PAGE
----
Murray S. Kucherawy <msk(_at_)cloudmark(_dot_)com> wrote:
One of the more ubiquitous MTAs out there has a feature called
"connection caching" where it will keep some fixed number of outbound
SMTP connections around, cycled using an LRU method, in case a new
message arrives that is routed to a recent destination to avoid the cost
of making a new connection and doing the initial SMTP negotiation.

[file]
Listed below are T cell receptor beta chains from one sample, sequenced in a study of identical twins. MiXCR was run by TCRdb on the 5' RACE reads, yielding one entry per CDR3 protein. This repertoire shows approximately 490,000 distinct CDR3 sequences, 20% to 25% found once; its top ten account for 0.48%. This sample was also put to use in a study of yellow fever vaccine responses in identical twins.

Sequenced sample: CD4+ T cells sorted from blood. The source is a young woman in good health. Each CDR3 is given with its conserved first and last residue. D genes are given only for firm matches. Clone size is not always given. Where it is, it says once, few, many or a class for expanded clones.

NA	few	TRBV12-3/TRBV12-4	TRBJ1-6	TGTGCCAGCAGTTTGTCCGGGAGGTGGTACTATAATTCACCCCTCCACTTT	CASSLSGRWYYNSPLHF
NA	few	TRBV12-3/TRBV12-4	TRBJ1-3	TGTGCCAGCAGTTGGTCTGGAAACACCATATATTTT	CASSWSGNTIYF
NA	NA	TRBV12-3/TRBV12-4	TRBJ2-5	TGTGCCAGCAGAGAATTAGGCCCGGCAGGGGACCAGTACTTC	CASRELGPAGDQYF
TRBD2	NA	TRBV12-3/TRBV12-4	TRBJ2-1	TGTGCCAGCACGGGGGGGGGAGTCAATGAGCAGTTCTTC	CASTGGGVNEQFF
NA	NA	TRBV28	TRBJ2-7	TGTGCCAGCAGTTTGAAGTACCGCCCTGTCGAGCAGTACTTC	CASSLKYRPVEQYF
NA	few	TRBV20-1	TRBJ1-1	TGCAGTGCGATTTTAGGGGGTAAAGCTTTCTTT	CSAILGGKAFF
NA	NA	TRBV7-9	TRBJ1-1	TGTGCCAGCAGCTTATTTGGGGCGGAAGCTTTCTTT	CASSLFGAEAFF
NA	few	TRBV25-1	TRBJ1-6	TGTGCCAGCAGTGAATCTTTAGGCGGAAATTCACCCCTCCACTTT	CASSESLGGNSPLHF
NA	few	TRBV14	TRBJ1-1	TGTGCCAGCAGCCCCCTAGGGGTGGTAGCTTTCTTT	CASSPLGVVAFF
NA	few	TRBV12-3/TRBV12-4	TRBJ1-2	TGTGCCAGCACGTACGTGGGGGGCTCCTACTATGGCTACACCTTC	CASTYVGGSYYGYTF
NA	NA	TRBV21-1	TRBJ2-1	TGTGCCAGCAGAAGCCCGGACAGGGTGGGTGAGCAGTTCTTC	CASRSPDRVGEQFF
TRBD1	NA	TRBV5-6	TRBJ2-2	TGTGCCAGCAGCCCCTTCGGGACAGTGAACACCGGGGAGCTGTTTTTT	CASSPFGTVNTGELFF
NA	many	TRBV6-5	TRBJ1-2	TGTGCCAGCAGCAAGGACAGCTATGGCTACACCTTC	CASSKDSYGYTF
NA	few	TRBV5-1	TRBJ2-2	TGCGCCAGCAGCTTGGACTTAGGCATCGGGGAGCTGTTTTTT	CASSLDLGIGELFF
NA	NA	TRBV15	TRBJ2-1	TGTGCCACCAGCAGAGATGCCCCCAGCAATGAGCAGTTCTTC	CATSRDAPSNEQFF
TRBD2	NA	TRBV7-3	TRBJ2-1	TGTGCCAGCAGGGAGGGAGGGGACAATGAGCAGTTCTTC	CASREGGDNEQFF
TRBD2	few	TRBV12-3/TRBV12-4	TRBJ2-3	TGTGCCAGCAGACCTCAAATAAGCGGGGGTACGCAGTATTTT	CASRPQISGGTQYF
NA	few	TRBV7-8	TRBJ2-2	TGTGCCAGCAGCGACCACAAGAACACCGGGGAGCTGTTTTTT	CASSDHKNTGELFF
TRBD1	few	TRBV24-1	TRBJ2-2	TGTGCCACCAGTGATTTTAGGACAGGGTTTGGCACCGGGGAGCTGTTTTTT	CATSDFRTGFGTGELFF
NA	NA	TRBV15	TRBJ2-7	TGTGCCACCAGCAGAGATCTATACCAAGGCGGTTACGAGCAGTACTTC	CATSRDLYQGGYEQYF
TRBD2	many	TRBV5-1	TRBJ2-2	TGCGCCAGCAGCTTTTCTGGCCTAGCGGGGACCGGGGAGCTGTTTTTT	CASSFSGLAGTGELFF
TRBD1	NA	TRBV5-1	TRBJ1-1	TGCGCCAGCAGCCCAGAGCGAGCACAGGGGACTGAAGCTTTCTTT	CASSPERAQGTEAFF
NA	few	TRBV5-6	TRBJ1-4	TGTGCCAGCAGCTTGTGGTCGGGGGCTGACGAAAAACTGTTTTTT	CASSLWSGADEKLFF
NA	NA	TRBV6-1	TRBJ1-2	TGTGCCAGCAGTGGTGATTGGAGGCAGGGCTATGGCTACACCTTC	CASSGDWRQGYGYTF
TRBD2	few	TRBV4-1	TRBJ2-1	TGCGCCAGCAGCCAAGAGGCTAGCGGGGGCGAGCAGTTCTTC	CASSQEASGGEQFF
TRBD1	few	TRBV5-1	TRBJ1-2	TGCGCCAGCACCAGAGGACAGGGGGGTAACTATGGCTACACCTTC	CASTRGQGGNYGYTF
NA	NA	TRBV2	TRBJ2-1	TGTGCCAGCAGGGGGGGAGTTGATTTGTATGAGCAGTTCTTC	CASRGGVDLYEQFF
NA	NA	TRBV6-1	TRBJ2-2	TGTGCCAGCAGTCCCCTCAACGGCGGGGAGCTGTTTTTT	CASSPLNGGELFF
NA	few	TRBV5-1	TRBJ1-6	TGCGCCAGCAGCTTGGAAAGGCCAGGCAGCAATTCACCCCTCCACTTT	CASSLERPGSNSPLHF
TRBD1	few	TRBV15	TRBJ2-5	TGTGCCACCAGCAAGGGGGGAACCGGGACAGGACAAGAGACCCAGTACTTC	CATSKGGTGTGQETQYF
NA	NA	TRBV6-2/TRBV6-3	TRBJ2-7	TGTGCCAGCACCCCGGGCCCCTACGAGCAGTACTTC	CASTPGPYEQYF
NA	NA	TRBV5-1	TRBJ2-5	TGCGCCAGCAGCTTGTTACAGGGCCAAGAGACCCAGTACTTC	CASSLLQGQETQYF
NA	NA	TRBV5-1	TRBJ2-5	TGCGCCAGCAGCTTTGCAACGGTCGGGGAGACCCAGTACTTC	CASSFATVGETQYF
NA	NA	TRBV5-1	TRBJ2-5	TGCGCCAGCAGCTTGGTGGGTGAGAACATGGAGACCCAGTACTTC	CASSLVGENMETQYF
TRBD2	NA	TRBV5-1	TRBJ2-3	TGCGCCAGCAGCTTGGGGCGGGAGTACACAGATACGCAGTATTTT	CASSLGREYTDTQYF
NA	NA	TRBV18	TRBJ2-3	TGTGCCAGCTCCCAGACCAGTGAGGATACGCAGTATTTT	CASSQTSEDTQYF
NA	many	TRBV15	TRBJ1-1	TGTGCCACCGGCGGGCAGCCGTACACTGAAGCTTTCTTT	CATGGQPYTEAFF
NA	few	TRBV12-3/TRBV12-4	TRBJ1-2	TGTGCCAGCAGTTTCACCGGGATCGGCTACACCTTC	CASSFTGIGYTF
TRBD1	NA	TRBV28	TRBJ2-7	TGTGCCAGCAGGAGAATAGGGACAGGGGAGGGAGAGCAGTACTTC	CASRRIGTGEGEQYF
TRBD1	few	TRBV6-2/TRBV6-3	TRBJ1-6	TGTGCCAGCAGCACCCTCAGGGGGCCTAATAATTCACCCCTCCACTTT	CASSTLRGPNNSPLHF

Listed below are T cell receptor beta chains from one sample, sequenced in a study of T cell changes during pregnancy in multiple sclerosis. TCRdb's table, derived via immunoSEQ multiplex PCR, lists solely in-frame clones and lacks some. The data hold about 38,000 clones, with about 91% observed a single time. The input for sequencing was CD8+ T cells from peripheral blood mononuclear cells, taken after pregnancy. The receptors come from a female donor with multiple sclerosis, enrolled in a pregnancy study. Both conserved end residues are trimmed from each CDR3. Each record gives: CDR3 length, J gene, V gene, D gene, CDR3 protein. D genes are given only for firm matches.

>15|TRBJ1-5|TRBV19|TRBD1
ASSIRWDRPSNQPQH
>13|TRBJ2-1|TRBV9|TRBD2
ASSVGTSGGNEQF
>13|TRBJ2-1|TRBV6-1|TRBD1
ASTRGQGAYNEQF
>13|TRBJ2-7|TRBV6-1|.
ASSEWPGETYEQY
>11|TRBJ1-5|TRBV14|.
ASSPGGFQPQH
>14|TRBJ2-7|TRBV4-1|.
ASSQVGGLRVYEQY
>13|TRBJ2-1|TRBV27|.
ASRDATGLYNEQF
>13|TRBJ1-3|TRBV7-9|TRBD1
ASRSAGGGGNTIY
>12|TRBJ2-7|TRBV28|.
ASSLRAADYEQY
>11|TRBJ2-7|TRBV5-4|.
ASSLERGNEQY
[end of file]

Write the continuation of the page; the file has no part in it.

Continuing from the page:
I believe Postfix and Exchange can do this.
Our server also does something along these lines. (It's a little more complex
because it ties in to how many simultaneous threads you allow to connect to a
We are doing this as a storage destination queue basis. I think a CS
logic that depends on sitting idle with a presumed server 5 mins usage
imposes a serious problem with receiver loading limits, system
availability and scalability concerns.
For example, if a system allowed for X receivers, the more clients
follow a CS logic, the closer the connections reach X, the more the
server availability goes down.